Arthur Goldstuck

Online lessons for learners

2007-11-30 13:18

One of South Africa's great promises of internet connectivity of the early 2000s was the Gauteng Online project, first announced on February 12 2001 by Gauteng premier Mbhazima Shilowa. It was to be a provincial government Internet Service Provider (ISP), with the stated mission of providing every scholar in the province with an e-mail address.

Speaking at the opening of the Gauteng provincial legislature in 2001, Shilowa stated that Government had an important role to play in ensuring that the benefits of the information and communication technology revolution were not confined to the elite, but were used as a tool for the development and empowerment of society.

"By 2006, every learner at a public school should have a personal e-mail address, which they can use anywhere there is a web-enabled facility," Shilowa said. He pledged the government to providing the software and teacher training needed to make the initiative sustainable. Some R500m was allocated to the programme, which was to serve an estimated 1.5 million pupils.

This meant that, had the plan worked, by 2006 more than two million South Africans would have had access to the internet through academic institutions.

The Gauteng Online initiative therefore promised to provide the strongest driver of growth in internet access in South Africa this decade.

Money making no difference

However, the initial implementation of the project has been a failure. And that is a euphemism. Some would argue that "disaster" is a more apt description. A further R100m was allocated, and that too made no difference.

The target date has now been shifted to 2013, as the following vision statement on the project's website attests:

"Every South African learner in the GET and FET bands will be ICT capable (that is, use ICTs confidently and creatively to help develop the skills and knowledge they need to achieve personal goals and to be full participants in the global community) by 2013."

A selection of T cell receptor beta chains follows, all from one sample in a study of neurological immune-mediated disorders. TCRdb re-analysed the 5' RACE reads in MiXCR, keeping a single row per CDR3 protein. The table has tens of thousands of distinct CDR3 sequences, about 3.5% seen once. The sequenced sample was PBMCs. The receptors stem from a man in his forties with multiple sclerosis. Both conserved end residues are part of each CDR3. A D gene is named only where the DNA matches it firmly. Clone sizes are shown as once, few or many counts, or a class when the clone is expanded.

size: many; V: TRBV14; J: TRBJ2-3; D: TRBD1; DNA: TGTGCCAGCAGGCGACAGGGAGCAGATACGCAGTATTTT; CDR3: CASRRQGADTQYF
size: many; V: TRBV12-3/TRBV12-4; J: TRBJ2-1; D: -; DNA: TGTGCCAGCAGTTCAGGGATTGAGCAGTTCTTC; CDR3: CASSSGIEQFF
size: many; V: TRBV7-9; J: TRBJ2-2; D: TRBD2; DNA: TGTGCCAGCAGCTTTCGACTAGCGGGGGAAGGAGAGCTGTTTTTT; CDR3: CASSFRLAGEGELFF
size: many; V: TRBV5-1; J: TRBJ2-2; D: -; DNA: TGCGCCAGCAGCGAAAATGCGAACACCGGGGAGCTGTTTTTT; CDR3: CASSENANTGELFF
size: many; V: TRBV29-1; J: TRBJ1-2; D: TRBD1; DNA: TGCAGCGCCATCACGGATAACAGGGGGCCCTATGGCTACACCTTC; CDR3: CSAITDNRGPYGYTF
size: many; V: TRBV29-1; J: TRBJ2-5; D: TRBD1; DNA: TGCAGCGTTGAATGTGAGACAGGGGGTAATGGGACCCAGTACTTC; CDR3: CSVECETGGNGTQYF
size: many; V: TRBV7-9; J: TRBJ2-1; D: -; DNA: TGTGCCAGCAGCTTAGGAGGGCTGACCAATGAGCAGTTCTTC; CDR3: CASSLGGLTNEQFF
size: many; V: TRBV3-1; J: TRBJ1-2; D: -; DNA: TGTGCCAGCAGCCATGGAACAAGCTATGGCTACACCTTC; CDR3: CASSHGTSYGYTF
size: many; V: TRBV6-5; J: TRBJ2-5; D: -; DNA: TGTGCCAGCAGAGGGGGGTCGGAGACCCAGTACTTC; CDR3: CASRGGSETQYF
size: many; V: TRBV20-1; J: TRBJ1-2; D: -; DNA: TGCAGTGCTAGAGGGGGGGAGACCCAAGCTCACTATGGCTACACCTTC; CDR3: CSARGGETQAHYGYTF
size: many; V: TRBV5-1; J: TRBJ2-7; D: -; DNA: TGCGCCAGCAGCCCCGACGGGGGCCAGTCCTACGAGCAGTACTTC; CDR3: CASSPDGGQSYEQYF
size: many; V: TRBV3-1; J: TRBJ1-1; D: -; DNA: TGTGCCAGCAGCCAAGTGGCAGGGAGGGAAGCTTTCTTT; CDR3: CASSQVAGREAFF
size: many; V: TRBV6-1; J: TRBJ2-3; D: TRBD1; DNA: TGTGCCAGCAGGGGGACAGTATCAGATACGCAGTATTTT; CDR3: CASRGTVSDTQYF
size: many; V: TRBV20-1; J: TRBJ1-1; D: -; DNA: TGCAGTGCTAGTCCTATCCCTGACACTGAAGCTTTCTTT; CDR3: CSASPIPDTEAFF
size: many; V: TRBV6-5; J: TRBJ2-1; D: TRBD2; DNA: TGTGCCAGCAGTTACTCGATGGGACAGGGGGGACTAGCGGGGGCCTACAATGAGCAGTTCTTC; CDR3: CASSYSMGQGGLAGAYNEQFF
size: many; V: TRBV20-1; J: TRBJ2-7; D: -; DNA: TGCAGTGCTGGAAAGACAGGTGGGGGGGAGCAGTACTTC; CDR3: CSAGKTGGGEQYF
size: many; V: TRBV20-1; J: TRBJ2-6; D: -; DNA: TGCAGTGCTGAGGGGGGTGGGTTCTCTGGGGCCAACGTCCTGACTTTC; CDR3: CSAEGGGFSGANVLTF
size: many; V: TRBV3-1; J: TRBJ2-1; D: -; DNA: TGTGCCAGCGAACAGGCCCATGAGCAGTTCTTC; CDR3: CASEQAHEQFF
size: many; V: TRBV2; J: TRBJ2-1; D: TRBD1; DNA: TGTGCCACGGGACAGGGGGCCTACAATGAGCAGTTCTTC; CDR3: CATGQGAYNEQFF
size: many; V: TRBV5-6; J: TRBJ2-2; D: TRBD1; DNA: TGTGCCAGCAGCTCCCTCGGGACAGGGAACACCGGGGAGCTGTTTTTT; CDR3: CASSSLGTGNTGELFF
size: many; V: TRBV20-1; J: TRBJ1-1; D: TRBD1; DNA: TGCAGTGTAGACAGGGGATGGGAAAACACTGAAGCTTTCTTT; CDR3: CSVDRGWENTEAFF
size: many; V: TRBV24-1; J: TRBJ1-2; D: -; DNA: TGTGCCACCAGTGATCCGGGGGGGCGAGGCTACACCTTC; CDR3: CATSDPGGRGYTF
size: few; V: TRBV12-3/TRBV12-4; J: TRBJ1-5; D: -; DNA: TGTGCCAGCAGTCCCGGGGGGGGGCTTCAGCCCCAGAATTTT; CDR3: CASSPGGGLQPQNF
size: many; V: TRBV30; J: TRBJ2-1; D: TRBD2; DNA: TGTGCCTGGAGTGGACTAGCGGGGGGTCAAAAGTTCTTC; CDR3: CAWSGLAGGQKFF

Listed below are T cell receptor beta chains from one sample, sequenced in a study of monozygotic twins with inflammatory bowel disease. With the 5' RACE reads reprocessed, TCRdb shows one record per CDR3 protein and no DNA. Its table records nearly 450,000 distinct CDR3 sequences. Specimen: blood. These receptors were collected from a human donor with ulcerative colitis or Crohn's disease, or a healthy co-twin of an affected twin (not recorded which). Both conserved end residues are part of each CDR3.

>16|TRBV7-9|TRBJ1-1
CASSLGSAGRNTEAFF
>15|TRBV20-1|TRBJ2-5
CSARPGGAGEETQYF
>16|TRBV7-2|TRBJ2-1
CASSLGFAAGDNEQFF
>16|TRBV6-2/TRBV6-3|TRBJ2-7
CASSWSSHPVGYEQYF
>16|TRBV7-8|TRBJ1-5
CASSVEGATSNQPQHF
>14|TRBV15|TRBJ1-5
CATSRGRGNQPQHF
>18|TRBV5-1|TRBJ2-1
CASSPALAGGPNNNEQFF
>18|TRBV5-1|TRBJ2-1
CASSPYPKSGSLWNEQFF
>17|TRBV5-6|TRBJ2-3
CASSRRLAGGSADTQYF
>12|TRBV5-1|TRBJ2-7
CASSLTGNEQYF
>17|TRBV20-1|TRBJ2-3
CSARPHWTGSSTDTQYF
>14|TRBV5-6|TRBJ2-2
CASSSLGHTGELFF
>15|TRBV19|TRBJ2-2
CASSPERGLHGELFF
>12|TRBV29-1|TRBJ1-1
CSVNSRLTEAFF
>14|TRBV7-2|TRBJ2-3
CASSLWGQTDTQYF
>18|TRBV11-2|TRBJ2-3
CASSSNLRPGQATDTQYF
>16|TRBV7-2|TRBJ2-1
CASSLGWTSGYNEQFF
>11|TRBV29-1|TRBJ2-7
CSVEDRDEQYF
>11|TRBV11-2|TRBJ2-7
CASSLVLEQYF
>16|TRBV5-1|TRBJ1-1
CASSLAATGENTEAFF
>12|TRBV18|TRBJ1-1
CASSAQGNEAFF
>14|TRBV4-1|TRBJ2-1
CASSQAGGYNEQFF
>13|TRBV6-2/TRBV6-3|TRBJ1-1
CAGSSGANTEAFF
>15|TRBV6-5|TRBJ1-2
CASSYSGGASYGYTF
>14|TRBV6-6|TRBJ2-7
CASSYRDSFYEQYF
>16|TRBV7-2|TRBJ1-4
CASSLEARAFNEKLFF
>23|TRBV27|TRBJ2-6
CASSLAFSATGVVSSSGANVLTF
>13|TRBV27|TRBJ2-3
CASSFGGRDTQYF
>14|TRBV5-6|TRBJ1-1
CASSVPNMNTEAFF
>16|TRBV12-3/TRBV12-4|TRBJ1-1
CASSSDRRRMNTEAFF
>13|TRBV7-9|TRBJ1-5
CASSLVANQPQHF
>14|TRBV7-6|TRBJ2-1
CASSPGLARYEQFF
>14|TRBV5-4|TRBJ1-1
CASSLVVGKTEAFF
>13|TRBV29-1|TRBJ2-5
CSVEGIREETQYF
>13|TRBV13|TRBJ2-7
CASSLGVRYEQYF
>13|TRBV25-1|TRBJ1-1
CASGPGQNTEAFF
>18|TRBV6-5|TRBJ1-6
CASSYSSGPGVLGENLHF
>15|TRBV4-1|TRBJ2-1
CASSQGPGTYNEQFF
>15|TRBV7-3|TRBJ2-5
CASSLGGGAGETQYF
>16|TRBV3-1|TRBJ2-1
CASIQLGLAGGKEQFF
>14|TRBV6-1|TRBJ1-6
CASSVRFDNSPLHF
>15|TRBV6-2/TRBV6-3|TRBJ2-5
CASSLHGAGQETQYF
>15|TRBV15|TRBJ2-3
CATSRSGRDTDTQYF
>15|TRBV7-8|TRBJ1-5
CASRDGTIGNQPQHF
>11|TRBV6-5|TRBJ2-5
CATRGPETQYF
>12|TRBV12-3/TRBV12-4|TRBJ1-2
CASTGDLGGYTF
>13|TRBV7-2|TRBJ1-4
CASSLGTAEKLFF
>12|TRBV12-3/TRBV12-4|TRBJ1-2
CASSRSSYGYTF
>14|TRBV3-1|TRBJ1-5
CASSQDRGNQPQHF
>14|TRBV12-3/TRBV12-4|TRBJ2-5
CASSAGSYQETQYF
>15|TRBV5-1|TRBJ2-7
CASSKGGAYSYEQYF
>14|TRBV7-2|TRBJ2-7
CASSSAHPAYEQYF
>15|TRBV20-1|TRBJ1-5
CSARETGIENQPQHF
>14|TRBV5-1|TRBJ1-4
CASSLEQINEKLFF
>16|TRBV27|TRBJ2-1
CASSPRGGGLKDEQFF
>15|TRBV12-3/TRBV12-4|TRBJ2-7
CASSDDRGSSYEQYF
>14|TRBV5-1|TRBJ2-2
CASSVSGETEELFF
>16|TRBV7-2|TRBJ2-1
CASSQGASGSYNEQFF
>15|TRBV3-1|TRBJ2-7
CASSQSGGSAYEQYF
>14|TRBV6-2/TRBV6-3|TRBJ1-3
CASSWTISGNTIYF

Unfortunately, the reasons for the previous failure have only been superficially explored, and the danger exists that the mistakes of the recent past will not be adequately addressed.

A core problem is that the Gauteng Online project suffered from a "cargo culture" mentality, which is the brand of thinking that results in technology and equipment being offloaded onto a community without regard for the specific needs and circumstances of that community.

The result of cargo culture, inevitably, is the wrong technology, in the wrong place, at the wrong time, with the wrong support structure built around it.

It may help that the project has now been handed over to the Gauteng Shared Services Centre (GSSC) from the Gauteng Department of Education (GDE). It may even help that Paul Mashatile, MEC for finance and economic affairs in Gauteng, allocated an additional R200m to the project this year.

However, the Province has given no indication of a greater understanding of the complexities of connecting schools. It has given no indication of an improved ability to manage a project with the objective of connecting all schools.

Offering solutions

Even identifying schools that would benefit has proved to be an obstacle. Among the issues identified in the earlier failure: while the schools were selected to represent the full range of socio-economic, historical, geographic and educational conditions in the province, the Gauteng Government was unaware of how many schools were without facilities like electricity.

There is little point in criticising without offering solutions or alternatives. However, books can be written on the subject, while the reality is that one such alternative already exists. SchoolNet South Africa has a long track record and it remains South Africa's most successful schools connectivity programme to date.

It is a non-governmental organisation established in 1997 with support from the Canadian funders IDRC and the national Department of Education to advance educationally effective uses of Information and Communication Technologies (ICTs) in schools.

In recent years, it has continued to form partnerships with role players in the field of educational ICT. Most important, while rolling out large and small projects, SchoolNet SA has created goodwill among teachers and the schools in which it has worked. This year, the e-Schools' Network reported 1 700 schools using the services of SchoolNet.

A document on the SchoolNet site entitled "Capability Statement - SchoolNet SA" indicates the effectiveness of an integrated route based on a holistic programme, rather than the cargo culture approach taken by the Gauteng Government.

In other words, a viable approach has been staring the authorities in the face for more than a decade. The time for excuses is past, and delivery on promises is overdue.

  • Arthur Goldstuck is an award-winning author and journalist, and is managing director of World Wide Worx, which leads research into Internet and mobile communications in South Africa. Visit his urban legends blog at http://thoselegends.blogspot.comand or his business blog at http://www.thebigchange.com.

    Send your comments to Arthur.

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